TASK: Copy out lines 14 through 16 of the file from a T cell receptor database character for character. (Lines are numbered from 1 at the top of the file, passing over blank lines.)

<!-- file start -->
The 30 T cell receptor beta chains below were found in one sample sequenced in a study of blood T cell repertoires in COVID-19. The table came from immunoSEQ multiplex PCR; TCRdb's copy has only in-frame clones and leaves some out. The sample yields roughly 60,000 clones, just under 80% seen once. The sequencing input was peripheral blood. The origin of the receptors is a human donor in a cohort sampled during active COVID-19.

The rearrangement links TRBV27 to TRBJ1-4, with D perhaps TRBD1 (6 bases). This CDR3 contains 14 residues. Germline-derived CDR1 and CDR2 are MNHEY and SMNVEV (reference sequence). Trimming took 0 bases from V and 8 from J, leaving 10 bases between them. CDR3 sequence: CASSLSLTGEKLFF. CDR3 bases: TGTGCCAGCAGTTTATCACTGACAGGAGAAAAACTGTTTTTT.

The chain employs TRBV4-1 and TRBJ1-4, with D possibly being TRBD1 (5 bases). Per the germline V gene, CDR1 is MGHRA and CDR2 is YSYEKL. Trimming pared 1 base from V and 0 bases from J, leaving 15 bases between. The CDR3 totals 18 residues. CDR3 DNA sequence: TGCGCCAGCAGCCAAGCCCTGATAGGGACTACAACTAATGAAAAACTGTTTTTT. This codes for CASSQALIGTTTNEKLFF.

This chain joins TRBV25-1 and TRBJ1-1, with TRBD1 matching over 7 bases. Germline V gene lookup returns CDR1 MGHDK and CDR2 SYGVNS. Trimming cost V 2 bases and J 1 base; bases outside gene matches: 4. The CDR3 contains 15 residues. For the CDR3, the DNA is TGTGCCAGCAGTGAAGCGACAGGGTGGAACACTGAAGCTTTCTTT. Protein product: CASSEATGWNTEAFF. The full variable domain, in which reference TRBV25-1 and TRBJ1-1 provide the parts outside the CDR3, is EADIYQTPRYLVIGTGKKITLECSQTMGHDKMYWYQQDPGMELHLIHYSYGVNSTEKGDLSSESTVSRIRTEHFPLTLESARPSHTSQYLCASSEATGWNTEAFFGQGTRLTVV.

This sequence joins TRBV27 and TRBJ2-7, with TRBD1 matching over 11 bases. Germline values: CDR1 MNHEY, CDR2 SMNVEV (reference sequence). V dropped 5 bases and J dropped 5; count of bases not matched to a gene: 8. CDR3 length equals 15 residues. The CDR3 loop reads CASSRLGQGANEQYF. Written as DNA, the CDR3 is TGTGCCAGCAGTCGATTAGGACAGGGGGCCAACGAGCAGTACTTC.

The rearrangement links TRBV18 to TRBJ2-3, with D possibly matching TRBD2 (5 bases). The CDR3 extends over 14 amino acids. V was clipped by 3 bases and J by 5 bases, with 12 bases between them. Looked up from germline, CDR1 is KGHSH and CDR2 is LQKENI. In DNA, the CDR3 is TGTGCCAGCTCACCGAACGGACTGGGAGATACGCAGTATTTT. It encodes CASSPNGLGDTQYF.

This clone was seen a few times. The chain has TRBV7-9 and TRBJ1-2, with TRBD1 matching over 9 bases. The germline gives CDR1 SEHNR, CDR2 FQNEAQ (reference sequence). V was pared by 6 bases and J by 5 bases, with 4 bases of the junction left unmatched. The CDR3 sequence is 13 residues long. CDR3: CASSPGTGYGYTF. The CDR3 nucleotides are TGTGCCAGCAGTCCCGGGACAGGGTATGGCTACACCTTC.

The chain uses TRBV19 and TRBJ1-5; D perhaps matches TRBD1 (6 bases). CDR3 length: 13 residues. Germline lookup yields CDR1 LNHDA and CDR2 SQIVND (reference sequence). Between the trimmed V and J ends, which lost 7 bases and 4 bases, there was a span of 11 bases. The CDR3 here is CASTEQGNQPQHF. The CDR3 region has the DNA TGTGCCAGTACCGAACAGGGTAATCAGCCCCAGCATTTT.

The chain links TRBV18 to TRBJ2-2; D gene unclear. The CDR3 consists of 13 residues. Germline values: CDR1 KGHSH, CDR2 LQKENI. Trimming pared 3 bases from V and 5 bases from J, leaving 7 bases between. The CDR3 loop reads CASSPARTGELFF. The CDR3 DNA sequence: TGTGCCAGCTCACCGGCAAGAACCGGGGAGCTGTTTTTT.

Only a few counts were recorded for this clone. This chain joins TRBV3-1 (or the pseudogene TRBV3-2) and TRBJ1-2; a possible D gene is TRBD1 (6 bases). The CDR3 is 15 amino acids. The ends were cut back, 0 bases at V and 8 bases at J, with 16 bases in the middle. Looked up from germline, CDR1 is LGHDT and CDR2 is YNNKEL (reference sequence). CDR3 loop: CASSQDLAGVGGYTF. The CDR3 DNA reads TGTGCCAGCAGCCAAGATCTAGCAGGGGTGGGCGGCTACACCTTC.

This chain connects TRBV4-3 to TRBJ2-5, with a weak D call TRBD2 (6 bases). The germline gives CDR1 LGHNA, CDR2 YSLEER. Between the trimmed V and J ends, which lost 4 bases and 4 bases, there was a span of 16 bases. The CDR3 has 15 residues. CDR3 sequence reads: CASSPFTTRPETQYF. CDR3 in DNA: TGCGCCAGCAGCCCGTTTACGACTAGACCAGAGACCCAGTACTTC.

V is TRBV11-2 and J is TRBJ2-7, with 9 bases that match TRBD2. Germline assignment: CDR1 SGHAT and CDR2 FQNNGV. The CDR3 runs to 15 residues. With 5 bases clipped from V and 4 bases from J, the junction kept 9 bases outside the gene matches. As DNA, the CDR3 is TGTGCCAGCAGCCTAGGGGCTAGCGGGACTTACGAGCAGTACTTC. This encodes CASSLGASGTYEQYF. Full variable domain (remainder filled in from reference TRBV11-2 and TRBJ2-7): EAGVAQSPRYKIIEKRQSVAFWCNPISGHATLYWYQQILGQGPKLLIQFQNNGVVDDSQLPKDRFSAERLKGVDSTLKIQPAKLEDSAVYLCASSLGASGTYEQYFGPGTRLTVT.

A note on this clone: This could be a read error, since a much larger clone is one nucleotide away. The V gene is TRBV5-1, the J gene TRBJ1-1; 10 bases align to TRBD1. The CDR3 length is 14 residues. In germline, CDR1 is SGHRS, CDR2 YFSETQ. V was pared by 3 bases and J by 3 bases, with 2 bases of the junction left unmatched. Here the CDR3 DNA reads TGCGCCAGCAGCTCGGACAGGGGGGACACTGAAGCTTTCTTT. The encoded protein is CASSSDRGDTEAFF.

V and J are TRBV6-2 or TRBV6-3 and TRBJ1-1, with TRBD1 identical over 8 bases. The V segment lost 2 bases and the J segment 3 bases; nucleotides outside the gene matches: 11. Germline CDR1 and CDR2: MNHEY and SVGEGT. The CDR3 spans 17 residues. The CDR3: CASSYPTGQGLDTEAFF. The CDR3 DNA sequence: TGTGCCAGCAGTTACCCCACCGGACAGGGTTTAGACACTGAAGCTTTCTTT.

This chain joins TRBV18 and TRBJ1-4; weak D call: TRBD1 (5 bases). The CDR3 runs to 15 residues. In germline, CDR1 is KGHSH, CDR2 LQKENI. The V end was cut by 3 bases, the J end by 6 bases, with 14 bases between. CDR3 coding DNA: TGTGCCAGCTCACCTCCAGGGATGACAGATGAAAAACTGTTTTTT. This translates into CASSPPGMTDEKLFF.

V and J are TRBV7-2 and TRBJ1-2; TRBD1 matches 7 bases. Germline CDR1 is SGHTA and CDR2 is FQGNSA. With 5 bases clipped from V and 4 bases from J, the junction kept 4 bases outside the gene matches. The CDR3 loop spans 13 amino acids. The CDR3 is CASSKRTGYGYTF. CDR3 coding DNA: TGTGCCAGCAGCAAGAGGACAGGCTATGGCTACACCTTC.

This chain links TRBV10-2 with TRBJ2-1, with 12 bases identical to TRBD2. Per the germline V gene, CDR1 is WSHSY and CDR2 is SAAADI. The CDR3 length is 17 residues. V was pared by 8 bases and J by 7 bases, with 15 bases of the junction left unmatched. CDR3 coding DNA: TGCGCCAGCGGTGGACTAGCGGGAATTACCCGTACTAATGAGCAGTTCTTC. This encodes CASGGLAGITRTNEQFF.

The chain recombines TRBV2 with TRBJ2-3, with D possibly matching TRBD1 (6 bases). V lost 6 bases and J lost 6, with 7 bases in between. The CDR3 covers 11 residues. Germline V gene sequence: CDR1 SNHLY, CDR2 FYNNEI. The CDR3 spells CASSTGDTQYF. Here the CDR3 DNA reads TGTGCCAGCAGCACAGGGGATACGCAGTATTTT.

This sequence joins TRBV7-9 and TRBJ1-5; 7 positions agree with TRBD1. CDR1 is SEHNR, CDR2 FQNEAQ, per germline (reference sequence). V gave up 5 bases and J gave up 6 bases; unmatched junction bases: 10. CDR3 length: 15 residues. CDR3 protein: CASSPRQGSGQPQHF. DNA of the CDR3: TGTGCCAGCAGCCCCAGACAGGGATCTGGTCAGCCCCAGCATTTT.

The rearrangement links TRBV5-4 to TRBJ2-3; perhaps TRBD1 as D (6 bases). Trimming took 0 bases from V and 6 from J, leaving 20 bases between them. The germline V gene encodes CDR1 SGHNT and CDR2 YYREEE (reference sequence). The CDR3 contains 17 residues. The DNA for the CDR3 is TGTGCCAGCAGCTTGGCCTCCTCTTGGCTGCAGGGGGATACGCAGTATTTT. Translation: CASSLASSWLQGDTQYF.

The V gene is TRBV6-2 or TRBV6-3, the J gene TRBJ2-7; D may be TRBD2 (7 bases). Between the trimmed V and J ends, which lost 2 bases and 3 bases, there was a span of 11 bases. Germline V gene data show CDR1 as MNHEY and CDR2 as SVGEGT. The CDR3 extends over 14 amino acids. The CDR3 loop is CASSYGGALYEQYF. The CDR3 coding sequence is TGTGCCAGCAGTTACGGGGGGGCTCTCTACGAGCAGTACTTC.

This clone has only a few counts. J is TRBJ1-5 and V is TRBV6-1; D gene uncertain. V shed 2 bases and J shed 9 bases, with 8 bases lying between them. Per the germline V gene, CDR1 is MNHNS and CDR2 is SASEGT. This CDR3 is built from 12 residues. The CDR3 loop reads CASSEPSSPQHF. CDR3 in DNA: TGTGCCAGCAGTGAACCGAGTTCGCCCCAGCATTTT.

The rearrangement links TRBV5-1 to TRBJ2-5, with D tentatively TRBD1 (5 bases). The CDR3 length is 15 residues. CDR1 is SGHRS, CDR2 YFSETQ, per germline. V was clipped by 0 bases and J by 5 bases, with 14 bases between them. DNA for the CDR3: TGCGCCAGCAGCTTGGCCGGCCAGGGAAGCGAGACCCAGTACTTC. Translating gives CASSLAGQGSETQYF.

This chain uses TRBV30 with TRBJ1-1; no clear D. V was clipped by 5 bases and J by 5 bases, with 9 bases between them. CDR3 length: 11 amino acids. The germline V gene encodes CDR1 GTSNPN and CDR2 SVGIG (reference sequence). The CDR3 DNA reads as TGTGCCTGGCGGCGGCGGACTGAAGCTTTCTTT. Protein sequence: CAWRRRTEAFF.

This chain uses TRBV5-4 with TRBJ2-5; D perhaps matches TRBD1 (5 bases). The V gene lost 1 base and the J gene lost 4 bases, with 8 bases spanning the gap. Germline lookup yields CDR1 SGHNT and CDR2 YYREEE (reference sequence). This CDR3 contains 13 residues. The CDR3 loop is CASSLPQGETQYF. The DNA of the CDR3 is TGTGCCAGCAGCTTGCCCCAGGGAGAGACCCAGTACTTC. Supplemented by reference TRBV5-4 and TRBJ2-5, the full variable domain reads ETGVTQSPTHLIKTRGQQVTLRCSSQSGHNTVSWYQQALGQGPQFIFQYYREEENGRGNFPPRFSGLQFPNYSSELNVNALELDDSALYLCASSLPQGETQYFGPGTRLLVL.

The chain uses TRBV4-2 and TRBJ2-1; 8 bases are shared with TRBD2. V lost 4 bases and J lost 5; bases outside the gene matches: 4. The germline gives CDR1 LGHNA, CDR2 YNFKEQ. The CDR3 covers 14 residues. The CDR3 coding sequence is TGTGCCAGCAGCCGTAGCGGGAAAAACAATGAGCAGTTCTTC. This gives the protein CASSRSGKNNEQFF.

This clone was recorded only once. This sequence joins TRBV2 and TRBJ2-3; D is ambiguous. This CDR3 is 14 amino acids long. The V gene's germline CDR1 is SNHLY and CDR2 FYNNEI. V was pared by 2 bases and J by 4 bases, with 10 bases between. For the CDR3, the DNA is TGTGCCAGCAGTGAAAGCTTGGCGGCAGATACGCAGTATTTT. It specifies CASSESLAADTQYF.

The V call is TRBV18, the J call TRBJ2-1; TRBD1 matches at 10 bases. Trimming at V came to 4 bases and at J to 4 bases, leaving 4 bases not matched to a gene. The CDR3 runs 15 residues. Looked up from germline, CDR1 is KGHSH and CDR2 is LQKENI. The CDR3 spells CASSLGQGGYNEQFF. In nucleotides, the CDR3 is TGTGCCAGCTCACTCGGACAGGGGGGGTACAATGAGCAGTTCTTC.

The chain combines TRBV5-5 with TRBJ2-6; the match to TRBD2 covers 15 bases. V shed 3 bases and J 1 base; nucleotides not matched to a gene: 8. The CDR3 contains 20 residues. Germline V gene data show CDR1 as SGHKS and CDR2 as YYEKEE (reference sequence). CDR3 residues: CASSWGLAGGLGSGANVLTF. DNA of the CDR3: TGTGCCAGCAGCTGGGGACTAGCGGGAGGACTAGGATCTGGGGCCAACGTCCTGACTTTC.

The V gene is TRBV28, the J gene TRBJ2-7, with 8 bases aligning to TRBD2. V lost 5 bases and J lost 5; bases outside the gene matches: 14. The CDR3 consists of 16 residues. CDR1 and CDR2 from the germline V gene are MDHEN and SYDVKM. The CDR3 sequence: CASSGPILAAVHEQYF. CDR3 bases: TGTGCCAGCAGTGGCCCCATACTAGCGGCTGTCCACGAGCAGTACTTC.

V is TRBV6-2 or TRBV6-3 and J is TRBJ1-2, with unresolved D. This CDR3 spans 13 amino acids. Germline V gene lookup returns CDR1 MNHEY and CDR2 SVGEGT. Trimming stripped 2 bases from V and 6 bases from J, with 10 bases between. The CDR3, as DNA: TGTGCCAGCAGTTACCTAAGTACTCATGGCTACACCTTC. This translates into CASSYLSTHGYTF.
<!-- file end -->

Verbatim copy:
V and J are TRBV6-2 or TRBV6-3 and TRBJ1-1, with TRBD1 identical over 8 bases. The V segment lost 2 bases and the J segment 3 bases; nucleotides outside the gene matches: 11. Germline CDR1 and CDR2: MNHEY and SVGEGT. The CDR3 spans 17 residues. The CDR3: CASSYPTGQGLDTEAFF. The CDR3 DNA sequence: TGTGCCAGCAGTTACCCCACCGGACAGGGTTTAGACACTGAAGCTTTCTTT.

This chain joins TRBV18 and TRBJ1-4; weak D call: TRBD1 (5 bases). The CDR3 runs to 15 residues. In germline, CDR1 is KGHSH, CDR2 LQKENI. The V end was cut by 3 bases, the J end by 6 bases, with 14 bases between. CDR3 coding DNA: TGTGCCAGCTCACCTCCAGGGATGACAGATGAAAAACTGTTTTTT. This translates into CASSPPGMTDEKLFF.

V and J are TRBV7-2 and TRBJ1-2; TRBD1 matches 7 bases. Germline CDR1 is SGHTA and CDR2 is FQGNSA. With 5 bases clipped from V and 4 bases from J, the junction kept 4 bases outside the gene matches. The CDR3 loop spans 13 amino acids. The CDR3 is CASSKRTGYGYTF. CDR3 coding DNA: TGTGCCAGCAGCAAGAGGACAGGCTATGGCTACACCTTC.